Our Desert Harvesters website is an amazing storehouse of information and inspiration! For years it has served those curious about the native plants and foods of the Sonoran Desert, and their long history of use by people who lived and thrived here thousands of year ago, and—not without hardship—into the present. That legacy informs and guides our current appreciation for the Sonoran Desert, the amazing plants that evolved here, and the people who form relationships with place, plants, and people, for all kinds of sustenance.
We have lots of resources at our website to help you grow, identify, harvest, process and eat native foods in the Sonoran Desert, including:
Desert Ironwoods are one of the oldest and most intriguing trees of the Sonoran Desert. Named for their dark, dense wood, they can be recognized by their grey bark, small dark-green leaves, small thorns, and lovely pink blooms. They serve as "nurse trees" for saguaros, protecting young cacti from frost until the saguaros grow up through the tree branches and eventually tower over their nurse tree. The desert ironwood tree is now a protected species in Arizona. It grows at elevations below 2500 feet, often in xeri-riparian areas. It is prized among desert harvesters for its edible flowers and seeds.
For more information about harvesting ironwood trees, go to https://www.desertharvesters.org/native-plant-food-guides-the-desert-can-feed-you/desert-ironwood/
Photo credit: Jill Lorenzini
The Velvet Mesquite is the most common native mesquite tree in the Tucson/Phoenix area. It is the true local, native mesquite of southern Arizona. It can grow up to 30 feet tall and typically is a multi-trunked tree. It has a compound leaf and a long pod that can range from tan, with or without purple streaks, to dark purple. Young, new growth of the tree may have thorns. It has a trunk that is smooth when the tree is young and grows shaggy with age. While the trees prefer full sun, they are also cold-hardy to 5 degrees F. These trees are found in flood plains and along arroyos. The Velvet is our tree of choice for planting in and around Tucson and Phoenix. It has a long lifespan, is drought tolerant.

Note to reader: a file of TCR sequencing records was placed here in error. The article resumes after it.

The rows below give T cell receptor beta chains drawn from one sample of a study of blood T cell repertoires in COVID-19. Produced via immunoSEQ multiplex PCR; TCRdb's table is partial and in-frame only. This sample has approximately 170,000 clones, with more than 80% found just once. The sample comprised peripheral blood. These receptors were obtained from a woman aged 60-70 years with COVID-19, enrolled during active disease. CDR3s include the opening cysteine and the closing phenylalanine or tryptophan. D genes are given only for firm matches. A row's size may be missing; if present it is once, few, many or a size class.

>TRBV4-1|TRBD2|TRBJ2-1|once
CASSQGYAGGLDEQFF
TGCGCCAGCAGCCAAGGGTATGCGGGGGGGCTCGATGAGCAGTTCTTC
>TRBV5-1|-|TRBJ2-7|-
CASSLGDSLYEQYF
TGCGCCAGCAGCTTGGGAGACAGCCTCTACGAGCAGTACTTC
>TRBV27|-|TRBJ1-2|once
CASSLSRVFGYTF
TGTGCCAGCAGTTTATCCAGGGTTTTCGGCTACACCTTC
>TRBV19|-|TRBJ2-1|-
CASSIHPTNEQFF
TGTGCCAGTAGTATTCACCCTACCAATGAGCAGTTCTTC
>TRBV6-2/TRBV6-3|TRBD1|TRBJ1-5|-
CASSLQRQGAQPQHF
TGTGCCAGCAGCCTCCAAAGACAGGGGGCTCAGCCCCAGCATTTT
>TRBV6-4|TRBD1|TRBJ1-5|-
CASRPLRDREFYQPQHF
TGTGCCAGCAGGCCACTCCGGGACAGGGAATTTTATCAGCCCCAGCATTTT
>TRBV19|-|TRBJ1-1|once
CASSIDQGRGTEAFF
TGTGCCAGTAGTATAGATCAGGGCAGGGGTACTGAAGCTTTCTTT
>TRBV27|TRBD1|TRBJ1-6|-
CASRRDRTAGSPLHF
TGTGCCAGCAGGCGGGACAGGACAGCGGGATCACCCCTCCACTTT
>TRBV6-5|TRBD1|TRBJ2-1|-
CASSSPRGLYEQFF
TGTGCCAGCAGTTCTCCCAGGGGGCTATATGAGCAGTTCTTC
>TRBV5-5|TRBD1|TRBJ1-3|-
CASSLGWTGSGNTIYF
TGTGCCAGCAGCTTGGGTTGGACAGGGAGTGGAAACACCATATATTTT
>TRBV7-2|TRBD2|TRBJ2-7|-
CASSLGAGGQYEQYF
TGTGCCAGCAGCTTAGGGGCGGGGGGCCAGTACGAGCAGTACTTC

For information about harvesting mesquite trees, go to
Palo Verde, Spanish for “green pole” or “green stick,” are so named because their trunks and branches are green. In Arizona there are two native Palo Verde species: the Foothills Palo Verde and the Blue Palo Verde. In the desert, Foothills Palo Verde are found on rocky slopes, while Blue Palo Verde tend to grow along arroyos, or washes. Both species make great nurse trees, providing protection for other native plants such as baby saguaro.
Foothills Palo Verde (Cercidium microphyllum) trees have a yellow-green trunk, tiny leaves, and a spine at the end of each branch. Their seeds are large with a seed pod that constricts around them.
Blue Palo Verde (Cercidium floridum) trees have a blue-green trunk, larger leaves, small spines along the branch at the leaf nodes, and no spine at the end of the branch. Blue Palo Verde seed pods are larger pod than Foothills seed pods, and the pod does not constrict around the seeds.
For more information about harvesting palo verde trees, go to